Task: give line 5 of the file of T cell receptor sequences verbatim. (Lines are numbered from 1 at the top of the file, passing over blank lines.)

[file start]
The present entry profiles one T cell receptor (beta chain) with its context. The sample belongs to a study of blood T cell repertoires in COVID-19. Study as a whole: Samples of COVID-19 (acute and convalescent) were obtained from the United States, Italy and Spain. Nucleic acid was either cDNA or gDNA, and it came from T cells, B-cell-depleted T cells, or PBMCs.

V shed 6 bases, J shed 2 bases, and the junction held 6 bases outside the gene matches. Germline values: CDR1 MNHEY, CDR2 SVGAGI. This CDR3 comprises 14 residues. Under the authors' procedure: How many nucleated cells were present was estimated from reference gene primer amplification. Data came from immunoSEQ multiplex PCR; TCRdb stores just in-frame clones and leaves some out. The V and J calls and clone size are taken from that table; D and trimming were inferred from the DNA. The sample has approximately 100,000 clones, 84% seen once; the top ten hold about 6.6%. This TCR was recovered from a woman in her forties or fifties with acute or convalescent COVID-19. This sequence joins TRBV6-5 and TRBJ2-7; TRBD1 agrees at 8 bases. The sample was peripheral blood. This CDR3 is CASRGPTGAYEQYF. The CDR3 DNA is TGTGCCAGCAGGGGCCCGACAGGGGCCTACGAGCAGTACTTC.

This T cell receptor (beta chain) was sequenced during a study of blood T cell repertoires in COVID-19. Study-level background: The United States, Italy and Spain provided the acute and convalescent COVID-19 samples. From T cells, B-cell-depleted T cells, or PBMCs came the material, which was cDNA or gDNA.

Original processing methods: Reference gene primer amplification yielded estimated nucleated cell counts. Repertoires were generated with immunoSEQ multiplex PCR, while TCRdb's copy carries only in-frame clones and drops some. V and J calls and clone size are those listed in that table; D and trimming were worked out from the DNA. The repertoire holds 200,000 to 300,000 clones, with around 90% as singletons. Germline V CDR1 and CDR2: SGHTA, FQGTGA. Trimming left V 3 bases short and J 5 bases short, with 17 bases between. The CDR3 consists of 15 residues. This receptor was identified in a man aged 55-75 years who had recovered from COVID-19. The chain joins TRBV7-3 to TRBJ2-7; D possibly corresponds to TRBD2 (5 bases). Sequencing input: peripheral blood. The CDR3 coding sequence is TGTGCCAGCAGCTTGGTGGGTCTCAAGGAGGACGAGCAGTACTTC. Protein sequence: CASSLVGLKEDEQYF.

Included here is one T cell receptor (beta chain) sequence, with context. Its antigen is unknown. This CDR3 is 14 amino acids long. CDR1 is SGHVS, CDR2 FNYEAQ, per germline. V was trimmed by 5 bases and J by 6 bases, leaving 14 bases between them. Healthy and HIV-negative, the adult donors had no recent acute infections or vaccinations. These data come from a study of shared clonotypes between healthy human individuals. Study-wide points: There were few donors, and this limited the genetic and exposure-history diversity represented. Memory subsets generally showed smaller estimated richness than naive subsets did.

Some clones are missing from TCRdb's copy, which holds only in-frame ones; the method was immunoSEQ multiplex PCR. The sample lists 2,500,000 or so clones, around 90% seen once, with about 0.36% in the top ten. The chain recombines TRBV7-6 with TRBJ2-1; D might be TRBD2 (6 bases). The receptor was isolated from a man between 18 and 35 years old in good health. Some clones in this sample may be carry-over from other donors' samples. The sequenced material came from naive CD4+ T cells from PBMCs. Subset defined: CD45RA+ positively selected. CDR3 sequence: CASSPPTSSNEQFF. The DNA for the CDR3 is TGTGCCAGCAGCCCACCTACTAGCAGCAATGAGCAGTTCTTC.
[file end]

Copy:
Included here is one T cell receptor (beta chain) sequence, with context. Its antigen is unknown. This CDR3 is 14 amino acids long. CDR1 is SGHVS, CDR2 FNYEAQ, per germline. V was trimmed by 5 bases and J by 6 bases, leaving 14 bases between them. Healthy and HIV-negative, the adult donors had no recent acute infections or vaccinations. These data come from a study of shared clonotypes between healthy human individuals. Study-wide points: There were few donors, and this limited the genetic and exposure-history diversity represented. Memory subsets generally showed smaller estimated richness than naive subsets did.